Q&A: Disabilities activist Chris Noel on NYC transportation, housing & ignorance
Chris Noel, 36, outreach coordinator for Independence Care Systems, is also the lead plaintiff in Noel 504 vs. New York City Taxi and Limousine Commission, the lawsuit that sought to make all taxicabs accessible to people in wheelchairs.
Q. What do you most want to see in NYC?
A. For all taxis licensed by the TLC to be accessible. In the outer boroughs, there should be car services that provide access to the disabled. The only dispatch service we have now services Manhattan below 110th St. - the most expensive place in NYC - and people who are disabled tend to have lower incomes than able bodied people. The lack of reliable cab service stops a lot of people with disabilities and seniors from having family time and getting around the city as easily as other New Yorkers. If the taxis were accessible, taxpayers would save so much money, because we'd reduce the use of Paratransit: It's not good and it's really expensive - about $75 for every one way ride, whether it's two blocks or 20 blocks.
Q. So where does your lawsuit stand now?
A. We won the first round to make all 13,000 of the new cabs accessible, but the TLC won on appeal. Now we have to wait for the NV200 to be introduced so we can go to court again. The NV 200 wasn't a good choice. Even if it's made accessible, it can only accommodate a person in a wheelchair and one other person. The RFP (request for proposal) should have required that all the cabs be accessible. It could have even specified that the vehicles be built in NY. Did I mention these vans are gas guzzlers?
Q. Why would NYC even entertain having a fleet of cabs that wasn't fully accessible?
A. The money arguments (that accessible cabs would have cost too much) aren't true, because the city could have gotten state and federal grants to defray almost all of the cost. And the NV200 wasn't even the most popular choice in polls given to the public.
Q. Is it true that the new cabs will be even worse for people in non-motorized chairs because those who can transfer themselves in and out of the current cabs won't be able to with the new vans?
A. That's exactly right. The new vans are too high up off the ground. London has a 100% accessible fleet, incidentally. London! I have some friends who went to the ParaOlympics there. They said the cabs are great, but try to find a curb cut! They have a fully accessible taxi fleet, but the cabs have to pull right up to the sidewalks so you can get in and out. How can our cabs not be on par with London? Do you know how much extra money the city would bring in with convention business if we were?
Q. I would have thought accessible, affordable housing for disabled New Yorkers would be a bigger issue than taxi cabs.
A. It is a big issue. A lot of developers build affordable public housing outside of NYCHA with accessible units specifically designed for disabled people, but disabled people are not living in them. The reason is income requirements. A lot of these developments require minimum incomes of $24,000 - $26,000 a year. If you are a person living on SSI or disability, you don't even have a chance to apply because the income requirement is so high. About 75% of the people in wheelchairs are on SSI or disability. The income requirements need to be lowered to about $12,000 a year. I was on short term, then long term, disability myself for about three years.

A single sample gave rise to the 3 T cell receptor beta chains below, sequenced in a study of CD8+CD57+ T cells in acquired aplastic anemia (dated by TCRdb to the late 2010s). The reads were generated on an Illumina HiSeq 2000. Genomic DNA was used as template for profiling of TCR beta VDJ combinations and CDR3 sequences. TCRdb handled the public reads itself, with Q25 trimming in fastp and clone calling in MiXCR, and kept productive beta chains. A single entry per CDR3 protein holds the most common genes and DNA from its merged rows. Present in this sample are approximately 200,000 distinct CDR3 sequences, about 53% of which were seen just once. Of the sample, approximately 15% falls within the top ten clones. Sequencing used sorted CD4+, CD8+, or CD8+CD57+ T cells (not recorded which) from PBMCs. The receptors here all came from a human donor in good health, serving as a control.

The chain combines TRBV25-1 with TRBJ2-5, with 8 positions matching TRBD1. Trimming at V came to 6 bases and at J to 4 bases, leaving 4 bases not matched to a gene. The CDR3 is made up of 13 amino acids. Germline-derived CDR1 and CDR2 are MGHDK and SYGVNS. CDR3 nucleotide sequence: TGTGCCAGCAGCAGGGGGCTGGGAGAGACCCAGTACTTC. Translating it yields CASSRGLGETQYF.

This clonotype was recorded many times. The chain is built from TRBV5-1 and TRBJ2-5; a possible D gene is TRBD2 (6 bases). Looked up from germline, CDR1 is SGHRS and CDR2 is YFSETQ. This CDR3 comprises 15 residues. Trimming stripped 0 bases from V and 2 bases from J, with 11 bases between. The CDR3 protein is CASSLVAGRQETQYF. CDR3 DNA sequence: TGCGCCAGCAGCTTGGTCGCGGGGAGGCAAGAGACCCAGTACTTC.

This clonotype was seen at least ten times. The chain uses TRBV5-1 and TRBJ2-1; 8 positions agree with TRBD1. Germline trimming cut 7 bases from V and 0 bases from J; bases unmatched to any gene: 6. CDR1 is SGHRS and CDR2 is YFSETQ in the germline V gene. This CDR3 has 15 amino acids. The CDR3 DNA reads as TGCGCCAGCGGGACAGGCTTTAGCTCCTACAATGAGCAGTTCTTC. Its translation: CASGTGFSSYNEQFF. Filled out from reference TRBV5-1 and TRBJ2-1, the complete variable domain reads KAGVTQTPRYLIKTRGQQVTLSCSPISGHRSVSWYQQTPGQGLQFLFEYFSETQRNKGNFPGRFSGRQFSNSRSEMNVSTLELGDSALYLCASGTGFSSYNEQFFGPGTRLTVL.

Q. Why do people who are not disabled have such a hard time realizing why equal access is important?
A. It's the ignorance of man. It just doesn't come to mind that it could be you one day (needing an accommodation) and no one wants to think they, too, could become disabled. I was an account executive in a publishing firm when I slipped and fell eight years ago and fractured a bone in my back and my spinal chord swelled up. I was 28. Becoming disabled is such a psychological and emotional shock. Your personal life and confidence really takes a hit, but then you rebound. When it happens to you - and it can happen to anybody - you see the world with new eyes.
Q. How is New York doing on other accessibility issues?
A. The MTA is supposed to have 100 accessible subway stations (out of 468 stations) by 2015. They're at about 87 now. They're doing well. But they need to reduce that gap between the platform and the trains so our wheels don't get caught, and clean all those elevators. Every single subway elevator smells like urine.
Q. You live in Harlem, but work in Brooklyn. How do you get to work?
A. On the train! I'm lucky, because I live near accessible stops. If the elevators are down, though, it can really take a long time. That's why accessible taxis are so important to disabled New Yorkers.
Q. How is private industry doing in terms of accessibility?
A. Most movie theaters and museums, and every major stadium is accessible. We used to be in the aisles of Madison Square Garden, but they made modifications about two or three years ago that gave us our own seating area. Even when everyone stands up in front of you, you still have a clear line of vision to the stage or the game or whatever is going on. MSG even offers floor seating to people in wheelchairs. That's because they have David Snowden (Jr.) working for them. He's been in a chair for years, so he weighs in on these things. If more businesses had disabled people working for them, businesses would not have the problems (and lawsuits) that they do.